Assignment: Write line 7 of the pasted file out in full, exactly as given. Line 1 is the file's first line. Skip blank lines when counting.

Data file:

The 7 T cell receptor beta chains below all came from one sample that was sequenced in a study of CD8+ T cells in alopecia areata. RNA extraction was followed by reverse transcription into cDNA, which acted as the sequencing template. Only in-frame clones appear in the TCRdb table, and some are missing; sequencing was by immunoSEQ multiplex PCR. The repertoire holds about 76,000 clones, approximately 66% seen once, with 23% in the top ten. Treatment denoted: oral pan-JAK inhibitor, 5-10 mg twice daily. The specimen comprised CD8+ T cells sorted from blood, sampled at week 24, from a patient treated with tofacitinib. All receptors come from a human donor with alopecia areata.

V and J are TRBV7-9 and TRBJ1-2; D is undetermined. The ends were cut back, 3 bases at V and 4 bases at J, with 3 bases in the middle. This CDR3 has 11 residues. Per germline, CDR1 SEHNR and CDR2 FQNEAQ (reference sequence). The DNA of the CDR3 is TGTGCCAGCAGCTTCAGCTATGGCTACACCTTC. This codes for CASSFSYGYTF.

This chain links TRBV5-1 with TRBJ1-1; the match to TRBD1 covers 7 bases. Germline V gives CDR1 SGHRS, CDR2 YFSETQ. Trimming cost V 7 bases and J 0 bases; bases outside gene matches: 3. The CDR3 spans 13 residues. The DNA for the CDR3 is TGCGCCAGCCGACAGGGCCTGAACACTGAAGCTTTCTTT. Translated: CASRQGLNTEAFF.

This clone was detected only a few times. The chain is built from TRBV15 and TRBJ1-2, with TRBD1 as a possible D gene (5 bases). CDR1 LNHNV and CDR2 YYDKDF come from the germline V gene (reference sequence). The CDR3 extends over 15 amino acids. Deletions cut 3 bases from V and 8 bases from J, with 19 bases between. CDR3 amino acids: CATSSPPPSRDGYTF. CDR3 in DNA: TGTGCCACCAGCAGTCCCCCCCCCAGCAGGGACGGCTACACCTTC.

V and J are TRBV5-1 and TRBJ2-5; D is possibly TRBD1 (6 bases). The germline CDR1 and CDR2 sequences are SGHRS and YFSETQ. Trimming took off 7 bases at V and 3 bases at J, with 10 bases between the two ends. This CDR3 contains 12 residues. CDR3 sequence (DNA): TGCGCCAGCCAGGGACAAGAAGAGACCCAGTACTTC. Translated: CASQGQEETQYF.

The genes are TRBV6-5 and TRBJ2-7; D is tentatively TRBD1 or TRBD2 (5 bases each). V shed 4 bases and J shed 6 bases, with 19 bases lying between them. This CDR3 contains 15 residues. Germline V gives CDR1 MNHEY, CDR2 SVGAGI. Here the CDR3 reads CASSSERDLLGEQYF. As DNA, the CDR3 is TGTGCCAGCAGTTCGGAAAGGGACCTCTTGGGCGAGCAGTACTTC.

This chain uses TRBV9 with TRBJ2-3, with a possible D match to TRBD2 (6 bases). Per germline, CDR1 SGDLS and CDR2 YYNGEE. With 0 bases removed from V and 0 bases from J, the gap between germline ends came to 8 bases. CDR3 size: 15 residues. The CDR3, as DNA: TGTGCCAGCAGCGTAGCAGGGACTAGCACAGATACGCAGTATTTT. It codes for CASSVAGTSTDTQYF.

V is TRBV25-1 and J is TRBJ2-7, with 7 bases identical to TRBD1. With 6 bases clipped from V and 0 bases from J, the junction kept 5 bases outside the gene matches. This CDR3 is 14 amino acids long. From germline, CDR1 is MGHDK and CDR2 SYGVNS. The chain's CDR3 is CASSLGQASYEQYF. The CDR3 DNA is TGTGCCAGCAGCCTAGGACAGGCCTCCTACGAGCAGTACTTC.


This chain uses TRBV9 with TRBJ2-3, with a possible D match to TRBD2 (6 bases). Per germline, CDR1 SGDLS and CDR2 YYNGEE. With 0 bases removed from V and 0 bases from J, the gap between germline ends came to 8 bases. CDR3 size: 15 residues. The CDR3, as DNA: TGTGCCAGCAGCGTAGCAGGGACTAGCACAGATACGCAGTATTTT. It codes for CASSVAGTSTDTQYF.